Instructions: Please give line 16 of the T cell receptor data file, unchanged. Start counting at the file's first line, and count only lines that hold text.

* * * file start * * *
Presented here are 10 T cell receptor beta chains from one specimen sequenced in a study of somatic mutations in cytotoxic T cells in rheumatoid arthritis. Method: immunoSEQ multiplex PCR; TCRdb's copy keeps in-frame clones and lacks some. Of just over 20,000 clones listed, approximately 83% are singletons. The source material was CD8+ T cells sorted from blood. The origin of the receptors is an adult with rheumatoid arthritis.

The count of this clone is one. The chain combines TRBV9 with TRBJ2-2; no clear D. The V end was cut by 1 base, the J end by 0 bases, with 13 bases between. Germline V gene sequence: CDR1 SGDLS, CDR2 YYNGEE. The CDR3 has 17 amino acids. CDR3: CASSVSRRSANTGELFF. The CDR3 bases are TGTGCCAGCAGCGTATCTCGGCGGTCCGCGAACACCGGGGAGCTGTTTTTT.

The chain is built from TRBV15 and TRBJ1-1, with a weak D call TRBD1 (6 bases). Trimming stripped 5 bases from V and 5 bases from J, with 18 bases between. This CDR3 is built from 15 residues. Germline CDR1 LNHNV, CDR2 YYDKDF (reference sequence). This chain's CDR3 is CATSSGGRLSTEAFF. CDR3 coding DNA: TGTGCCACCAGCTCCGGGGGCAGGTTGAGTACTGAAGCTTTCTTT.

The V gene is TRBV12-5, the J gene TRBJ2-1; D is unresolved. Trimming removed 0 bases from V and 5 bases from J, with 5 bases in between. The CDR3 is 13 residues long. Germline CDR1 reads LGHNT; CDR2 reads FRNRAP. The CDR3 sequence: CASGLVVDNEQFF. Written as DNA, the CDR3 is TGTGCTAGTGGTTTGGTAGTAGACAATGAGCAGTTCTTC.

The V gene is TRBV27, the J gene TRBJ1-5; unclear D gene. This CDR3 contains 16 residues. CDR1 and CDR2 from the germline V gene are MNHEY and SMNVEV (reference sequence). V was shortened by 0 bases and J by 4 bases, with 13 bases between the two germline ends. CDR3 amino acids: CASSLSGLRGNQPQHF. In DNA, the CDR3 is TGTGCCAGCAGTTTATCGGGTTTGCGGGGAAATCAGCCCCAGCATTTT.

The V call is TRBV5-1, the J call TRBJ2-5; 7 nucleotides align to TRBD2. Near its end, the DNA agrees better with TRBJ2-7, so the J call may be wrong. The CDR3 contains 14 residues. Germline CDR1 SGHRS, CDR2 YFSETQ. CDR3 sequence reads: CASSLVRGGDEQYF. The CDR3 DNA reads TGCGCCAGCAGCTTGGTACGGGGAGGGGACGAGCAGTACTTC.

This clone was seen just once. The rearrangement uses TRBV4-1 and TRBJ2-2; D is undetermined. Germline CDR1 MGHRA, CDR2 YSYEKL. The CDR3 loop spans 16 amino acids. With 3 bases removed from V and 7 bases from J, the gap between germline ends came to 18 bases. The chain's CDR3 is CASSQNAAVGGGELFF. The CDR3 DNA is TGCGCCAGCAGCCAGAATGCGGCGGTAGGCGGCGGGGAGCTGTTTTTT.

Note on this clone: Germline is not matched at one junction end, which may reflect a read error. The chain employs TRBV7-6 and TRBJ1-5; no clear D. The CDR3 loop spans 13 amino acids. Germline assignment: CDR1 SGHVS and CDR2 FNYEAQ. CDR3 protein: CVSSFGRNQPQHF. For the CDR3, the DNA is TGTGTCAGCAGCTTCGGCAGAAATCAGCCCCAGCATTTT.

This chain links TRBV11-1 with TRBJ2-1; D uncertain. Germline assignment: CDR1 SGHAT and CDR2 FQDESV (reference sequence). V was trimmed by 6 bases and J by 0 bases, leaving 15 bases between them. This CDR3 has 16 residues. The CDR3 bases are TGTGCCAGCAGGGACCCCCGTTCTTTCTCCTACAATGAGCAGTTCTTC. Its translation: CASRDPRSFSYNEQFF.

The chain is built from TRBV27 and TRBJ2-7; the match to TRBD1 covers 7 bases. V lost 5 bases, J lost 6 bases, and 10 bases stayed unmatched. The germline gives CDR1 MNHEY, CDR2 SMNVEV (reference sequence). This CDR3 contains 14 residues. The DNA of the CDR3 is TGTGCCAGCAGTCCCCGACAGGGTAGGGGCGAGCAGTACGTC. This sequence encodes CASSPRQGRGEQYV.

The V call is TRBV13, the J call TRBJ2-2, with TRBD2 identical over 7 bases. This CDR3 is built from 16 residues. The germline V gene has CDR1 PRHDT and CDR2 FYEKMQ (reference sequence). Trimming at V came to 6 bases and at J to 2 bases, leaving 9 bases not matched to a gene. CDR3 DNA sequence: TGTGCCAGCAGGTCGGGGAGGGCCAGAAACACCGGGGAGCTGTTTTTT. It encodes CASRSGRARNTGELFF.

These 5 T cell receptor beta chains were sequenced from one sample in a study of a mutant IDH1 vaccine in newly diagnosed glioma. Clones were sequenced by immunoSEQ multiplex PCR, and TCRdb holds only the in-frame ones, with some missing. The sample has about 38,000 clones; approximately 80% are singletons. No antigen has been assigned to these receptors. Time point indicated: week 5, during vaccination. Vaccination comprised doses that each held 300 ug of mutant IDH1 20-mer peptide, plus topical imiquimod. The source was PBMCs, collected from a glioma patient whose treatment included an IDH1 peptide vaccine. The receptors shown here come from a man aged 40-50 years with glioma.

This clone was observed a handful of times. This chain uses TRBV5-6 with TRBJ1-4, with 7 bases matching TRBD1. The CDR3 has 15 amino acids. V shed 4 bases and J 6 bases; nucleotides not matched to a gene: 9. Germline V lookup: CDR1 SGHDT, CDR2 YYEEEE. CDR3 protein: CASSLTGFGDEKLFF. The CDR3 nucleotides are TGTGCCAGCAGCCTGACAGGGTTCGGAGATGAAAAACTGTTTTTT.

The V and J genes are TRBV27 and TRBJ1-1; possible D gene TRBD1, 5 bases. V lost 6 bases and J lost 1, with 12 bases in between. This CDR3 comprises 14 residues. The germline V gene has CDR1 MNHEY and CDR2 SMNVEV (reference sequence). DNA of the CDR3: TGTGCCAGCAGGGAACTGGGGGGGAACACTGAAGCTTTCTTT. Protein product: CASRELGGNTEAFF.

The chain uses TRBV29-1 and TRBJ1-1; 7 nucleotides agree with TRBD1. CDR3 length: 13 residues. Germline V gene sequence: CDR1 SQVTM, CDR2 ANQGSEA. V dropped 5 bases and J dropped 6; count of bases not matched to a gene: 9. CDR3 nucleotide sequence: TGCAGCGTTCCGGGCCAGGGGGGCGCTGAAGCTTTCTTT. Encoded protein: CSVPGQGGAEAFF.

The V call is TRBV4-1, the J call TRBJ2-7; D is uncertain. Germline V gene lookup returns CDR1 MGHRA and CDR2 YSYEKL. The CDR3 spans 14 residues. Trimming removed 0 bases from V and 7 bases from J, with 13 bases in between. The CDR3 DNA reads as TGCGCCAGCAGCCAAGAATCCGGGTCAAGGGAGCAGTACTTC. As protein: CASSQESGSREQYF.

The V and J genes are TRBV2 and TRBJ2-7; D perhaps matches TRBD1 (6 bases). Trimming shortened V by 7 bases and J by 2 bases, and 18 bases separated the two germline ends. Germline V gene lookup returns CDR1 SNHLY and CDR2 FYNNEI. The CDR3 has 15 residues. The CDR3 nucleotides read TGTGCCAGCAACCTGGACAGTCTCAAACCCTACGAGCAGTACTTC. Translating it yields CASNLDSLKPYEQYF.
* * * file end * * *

The V call is TRBV4-1, the J call TRBJ2-7; D is uncertain. Germline V gene lookup returns CDR1 MGHRA and CDR2 YSYEKL. The CDR3 spans 14 residues. Trimming removed 0 bases from V and 7 bases from J, with 13 bases in between. The CDR3 DNA reads as TGCGCCAGCAGCCAAGAATCCGGGTCAAGGGAGCAGTACTTC. As protein: CASSQESGSREQYF.